So you’ve got a stellar website design with copy that virtually sings. So why is it such a fantastic flop?
“Copywriters and designers are often not the users of a site,” said Vita Janecek, online marketing product owner for Kentico Software. This means that their designs and words, while they may look and sound good, may not appeal to your target audience.
So how do you get it right? It’s about going right to the users and asking them what they want, said Janecek, who spoke at Kentico Connection in Boston recently. Early testing can ensure that you’re hitting the mark.
After all, in the words of an old African proverb that Janecek quoted, “Nobody tests the depth of a river with both feet."
A Toe in the Water
Testing can tell you ahead of timehow well your website and email will perform, said Janecek.You canchoose different tests depending on your goals.
A/B Testing involves showing two different designs or email towebsite visitors. Traffic to the site is split to the two differentversions of the site so you can track which is more popular.
Multivariate testing enables you to test single elements of a site. This type of testing typicallyrequires more visitors to gauge statistical significance accurately,said Janecek.
The main result you want to look at during testing isyour conversion rate, he said.When it comes to A to B tests this meanslooking at which page or email leads to the most conversions. Testingcan look at individual pages, such as landing pages or those that arepart of your checkout process to see which ones are most effective, headded.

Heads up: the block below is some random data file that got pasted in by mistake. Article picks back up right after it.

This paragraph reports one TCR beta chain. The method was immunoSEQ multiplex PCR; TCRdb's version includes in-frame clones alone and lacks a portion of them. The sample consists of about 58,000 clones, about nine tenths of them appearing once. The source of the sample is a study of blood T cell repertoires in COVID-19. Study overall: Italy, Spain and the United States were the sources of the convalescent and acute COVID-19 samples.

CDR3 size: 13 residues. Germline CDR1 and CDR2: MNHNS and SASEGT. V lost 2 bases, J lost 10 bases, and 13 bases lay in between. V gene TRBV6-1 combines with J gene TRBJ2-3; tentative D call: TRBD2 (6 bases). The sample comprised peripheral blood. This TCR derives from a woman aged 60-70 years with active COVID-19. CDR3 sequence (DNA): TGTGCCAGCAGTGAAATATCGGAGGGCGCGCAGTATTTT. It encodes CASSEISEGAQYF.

Reinventing the Wheel
When you start testing, it's not the time for minor tweaks. Make radical changes,said Janecek. Get rid of your current design and message completely andtry something new.
“In the beginning of testing is the besttime to learn if a new design will help, he said.This might meanchanging colors and text, the position of different items and removeanything confusing. A/B testing will differ slightly if you’re using it to determine how well your emails are hitting the mark. Inaddition to measuring conversions you can also measure open rates. You can use tests to find the best components, such asincluding the sender name in the email or changing the subject line.
Sendout two versions of the email: one version to 10 percent, the second version to another 10 percent. This will help you determine which version performsbetter. You can then send that version to the remaining 80 percent.
Before you finish a test, askwhether you’ve had enough visitors to get good results. As a rule ofthumb you should strive for approximately 1,000 visitors and at least100 conversions to get good data, Janecek explained. “Most importantly lookfor statistical confidence which should be indicatedby every goodtesting tool."
The testing period should be long enough togive you steady results, which typically takes about two weeks. Yourprocess should always begin with clearly defined goals and objectives.Create a list of your web pages and decide where you willstart testing. It’s wise to start at the top of your list with the itemsthat are your highest priority.
“Once you havetested the first page, you can begin ongoing testing,” he said. Ifyou’re not getting the results you’re looking for, it’s time for anotherround of radical changes.
While initial tests may give yougreat improvements right off the bat — gains from 20 percent to 200 percent — that will tail off over time.But that doesn’t mean thattesting should slow down. It should be ongoing to help youfine-tune your site. “Your conversion improvements will be lower, butthey will still be there,” said Janecek.